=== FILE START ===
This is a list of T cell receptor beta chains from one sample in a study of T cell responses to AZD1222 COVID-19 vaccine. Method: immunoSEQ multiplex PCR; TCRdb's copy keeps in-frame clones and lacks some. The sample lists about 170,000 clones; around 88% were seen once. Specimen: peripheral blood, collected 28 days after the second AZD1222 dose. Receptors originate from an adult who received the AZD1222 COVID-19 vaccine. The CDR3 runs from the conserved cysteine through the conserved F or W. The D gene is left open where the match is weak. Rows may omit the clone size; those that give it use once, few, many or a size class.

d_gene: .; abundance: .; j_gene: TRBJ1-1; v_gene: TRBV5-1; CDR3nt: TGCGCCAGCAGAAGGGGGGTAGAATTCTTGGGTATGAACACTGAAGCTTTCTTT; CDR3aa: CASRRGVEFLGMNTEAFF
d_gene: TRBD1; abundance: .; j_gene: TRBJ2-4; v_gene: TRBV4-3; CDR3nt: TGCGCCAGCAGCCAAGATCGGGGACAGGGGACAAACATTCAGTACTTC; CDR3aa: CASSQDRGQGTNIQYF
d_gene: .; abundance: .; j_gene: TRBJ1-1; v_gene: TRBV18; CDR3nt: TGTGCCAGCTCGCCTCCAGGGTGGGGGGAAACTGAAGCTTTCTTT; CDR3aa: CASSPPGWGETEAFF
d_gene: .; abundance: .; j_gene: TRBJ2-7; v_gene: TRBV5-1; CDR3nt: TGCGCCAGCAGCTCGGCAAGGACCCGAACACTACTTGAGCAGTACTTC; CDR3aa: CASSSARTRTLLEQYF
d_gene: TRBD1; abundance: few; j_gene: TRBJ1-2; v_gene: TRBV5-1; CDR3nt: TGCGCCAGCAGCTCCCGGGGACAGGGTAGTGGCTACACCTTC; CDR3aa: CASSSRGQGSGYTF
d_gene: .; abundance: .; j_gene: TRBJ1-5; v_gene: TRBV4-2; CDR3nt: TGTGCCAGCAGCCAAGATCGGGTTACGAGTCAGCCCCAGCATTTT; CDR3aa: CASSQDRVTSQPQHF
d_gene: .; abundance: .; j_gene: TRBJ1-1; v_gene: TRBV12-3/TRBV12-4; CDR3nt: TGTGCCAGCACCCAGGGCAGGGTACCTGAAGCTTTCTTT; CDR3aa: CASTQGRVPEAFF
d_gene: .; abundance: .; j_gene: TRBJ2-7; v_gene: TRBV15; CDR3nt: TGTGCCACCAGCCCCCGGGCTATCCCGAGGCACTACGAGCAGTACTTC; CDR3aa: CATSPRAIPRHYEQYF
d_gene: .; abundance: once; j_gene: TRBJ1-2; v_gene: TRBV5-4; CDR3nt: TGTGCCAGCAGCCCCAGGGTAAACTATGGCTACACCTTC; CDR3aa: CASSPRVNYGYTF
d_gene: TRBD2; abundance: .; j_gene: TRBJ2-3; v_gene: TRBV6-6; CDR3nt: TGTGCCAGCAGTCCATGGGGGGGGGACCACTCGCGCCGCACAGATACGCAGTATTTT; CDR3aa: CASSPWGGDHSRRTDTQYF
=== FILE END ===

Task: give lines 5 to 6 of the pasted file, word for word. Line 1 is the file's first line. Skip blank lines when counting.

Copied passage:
d_gene: .; abundance: .; j_gene: TRBJ2-7; v_gene: TRBV5-1; CDR3nt: TGCGCCAGCAGCTCGGCAAGGACCCGAACACTACTTGAGCAGTACTTC; CDR3aa: CASSSARTRTLLEQYF
d_gene: TRBD1; abundance: few; j_gene: TRBJ1-2; v_gene: TRBV5-1; CDR3nt: TGCGCCAGCAGCTCCCGGGGACAGGGTAGTGGCTACACCTTC; CDR3aa: CASSSRGQGSGYTF